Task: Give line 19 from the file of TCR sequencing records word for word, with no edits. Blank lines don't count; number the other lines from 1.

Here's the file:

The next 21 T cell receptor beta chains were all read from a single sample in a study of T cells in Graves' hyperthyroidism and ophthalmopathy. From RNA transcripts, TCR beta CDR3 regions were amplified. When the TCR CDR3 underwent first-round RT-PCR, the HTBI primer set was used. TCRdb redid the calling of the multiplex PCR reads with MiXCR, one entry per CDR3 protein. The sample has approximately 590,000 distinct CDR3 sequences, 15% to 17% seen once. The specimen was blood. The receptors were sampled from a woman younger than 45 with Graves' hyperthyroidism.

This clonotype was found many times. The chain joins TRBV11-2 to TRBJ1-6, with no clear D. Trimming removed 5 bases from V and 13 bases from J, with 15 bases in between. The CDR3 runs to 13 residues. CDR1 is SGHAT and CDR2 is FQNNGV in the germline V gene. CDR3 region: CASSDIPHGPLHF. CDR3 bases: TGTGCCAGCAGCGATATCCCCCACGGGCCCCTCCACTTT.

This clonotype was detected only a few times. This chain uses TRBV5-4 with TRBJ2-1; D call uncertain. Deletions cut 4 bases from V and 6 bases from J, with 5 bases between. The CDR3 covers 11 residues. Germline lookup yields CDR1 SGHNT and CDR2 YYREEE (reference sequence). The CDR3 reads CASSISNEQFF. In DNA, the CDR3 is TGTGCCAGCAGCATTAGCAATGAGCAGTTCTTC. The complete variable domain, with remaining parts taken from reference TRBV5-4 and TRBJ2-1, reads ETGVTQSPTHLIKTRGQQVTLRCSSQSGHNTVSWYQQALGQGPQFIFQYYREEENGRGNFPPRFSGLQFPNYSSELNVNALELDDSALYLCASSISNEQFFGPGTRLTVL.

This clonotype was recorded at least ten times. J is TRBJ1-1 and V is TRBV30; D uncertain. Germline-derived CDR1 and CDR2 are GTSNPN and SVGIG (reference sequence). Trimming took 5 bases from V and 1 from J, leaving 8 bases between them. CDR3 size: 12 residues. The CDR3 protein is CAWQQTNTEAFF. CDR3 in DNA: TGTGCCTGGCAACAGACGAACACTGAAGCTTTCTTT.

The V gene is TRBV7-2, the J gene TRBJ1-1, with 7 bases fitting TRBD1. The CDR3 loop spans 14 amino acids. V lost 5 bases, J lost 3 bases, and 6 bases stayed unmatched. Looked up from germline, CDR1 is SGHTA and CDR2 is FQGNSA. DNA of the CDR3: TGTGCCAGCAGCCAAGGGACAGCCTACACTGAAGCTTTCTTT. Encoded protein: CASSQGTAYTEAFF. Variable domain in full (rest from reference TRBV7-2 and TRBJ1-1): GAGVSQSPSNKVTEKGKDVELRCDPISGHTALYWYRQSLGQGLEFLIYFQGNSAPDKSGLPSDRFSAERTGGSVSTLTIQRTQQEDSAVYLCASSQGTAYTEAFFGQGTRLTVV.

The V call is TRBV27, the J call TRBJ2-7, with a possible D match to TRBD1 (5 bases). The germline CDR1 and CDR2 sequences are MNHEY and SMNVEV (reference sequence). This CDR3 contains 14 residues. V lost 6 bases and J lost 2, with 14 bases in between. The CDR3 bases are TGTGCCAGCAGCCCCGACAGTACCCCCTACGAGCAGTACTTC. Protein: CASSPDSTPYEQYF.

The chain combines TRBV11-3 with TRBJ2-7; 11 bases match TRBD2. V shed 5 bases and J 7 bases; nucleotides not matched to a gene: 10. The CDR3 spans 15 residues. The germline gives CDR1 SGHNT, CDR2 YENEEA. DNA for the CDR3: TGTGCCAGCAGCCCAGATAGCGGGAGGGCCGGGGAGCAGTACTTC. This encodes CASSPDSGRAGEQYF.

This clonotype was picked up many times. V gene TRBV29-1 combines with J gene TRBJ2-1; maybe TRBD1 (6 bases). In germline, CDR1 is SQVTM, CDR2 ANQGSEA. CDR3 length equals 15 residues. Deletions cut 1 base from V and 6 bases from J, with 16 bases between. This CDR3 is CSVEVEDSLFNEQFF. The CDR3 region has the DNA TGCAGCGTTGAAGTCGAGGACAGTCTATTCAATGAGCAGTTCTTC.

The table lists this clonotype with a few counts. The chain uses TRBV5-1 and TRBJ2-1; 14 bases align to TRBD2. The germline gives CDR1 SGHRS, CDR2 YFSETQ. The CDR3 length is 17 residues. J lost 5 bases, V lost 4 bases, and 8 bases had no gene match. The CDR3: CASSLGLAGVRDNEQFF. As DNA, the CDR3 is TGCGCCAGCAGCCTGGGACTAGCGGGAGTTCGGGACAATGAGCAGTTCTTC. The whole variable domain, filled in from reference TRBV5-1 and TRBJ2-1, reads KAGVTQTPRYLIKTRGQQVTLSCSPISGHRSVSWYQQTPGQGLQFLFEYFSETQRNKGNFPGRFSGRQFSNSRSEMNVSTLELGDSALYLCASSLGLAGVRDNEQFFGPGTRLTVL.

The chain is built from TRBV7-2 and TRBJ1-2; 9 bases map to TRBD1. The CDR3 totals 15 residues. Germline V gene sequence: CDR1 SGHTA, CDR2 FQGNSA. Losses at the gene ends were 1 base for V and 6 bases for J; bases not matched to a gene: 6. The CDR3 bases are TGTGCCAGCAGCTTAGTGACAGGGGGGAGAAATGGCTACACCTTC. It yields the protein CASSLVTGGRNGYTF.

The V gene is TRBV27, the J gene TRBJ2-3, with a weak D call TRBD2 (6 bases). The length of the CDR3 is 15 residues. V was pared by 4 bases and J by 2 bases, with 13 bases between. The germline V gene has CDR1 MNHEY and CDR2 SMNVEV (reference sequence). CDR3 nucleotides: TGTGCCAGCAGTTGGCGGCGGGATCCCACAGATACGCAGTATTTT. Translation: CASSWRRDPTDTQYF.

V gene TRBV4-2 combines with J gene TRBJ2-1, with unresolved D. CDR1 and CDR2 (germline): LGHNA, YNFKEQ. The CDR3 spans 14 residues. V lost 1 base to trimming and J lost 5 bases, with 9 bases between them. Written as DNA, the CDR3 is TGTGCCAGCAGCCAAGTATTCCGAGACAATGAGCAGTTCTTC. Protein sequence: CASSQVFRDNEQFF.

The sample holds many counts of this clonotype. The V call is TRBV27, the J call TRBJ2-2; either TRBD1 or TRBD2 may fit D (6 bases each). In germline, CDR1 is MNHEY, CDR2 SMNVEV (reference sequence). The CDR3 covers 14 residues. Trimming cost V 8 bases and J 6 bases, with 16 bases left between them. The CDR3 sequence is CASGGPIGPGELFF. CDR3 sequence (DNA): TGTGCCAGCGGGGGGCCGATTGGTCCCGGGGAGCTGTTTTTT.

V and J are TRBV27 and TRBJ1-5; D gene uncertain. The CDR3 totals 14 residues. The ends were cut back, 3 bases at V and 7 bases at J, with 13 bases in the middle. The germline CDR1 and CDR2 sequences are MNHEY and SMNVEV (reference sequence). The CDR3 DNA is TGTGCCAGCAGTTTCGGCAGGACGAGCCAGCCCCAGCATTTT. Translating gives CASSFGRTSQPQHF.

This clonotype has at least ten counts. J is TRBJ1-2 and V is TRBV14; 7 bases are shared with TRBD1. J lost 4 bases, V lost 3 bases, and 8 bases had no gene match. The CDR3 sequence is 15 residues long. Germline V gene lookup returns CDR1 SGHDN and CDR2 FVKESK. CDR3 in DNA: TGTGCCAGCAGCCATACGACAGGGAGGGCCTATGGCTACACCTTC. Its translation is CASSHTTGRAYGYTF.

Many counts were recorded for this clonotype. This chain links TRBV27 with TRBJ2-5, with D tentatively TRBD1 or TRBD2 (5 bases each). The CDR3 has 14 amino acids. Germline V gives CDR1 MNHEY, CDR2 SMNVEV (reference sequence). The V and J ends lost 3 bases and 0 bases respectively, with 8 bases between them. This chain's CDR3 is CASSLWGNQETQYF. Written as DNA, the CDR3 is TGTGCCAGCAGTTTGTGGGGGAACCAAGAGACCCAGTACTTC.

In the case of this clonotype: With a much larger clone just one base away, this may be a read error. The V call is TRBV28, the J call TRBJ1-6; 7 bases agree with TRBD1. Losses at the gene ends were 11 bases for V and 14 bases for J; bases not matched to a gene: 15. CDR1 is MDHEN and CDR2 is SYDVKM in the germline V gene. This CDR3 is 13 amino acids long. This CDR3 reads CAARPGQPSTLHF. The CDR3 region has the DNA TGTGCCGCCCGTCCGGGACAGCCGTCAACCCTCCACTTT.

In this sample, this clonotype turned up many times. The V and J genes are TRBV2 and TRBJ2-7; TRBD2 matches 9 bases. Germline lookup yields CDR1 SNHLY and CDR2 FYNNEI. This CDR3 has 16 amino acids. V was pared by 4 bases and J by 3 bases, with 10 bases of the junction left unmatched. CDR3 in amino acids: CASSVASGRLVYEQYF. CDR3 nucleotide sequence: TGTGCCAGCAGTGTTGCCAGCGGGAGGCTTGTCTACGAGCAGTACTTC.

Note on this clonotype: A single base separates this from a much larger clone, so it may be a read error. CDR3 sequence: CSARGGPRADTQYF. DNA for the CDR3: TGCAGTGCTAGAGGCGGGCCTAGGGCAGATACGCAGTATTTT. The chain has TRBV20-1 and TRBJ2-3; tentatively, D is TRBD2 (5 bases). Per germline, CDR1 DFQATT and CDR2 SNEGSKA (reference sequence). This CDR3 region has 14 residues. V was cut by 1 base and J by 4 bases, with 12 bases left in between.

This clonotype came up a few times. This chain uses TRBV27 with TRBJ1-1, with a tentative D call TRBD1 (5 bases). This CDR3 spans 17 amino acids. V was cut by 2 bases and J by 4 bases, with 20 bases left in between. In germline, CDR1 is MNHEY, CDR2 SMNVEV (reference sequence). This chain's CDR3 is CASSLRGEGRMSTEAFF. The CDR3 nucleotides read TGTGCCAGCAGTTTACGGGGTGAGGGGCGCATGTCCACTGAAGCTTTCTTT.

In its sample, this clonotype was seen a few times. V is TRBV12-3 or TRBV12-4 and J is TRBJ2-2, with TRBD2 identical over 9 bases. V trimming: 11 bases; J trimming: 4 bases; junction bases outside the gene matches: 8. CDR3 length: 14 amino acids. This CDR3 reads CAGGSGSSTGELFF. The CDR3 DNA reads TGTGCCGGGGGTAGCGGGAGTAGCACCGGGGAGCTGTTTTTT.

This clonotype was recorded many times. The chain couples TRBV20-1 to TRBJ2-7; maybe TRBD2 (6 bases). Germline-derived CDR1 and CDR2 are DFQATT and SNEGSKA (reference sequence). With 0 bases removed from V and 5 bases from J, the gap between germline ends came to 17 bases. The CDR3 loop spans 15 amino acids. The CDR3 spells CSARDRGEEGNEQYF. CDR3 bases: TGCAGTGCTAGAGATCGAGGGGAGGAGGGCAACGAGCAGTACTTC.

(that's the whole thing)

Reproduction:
Note on this clonotype: A single base separates this from a much larger clone, so it may be a read error. CDR3 sequence: CSARGGPRADTQYF. DNA for the CDR3: TGCAGTGCTAGAGGCGGGCCTAGGGCAGATACGCAGTATTTT. The chain has TRBV20-1 and TRBJ2-3; tentatively, D is TRBD2 (5 bases). Per germline, CDR1 DFQATT and CDR2 SNEGSKA (reference sequence). This CDR3 region has 14 residues. V was cut by 1 base and J by 4 bases, with 12 bases left in between.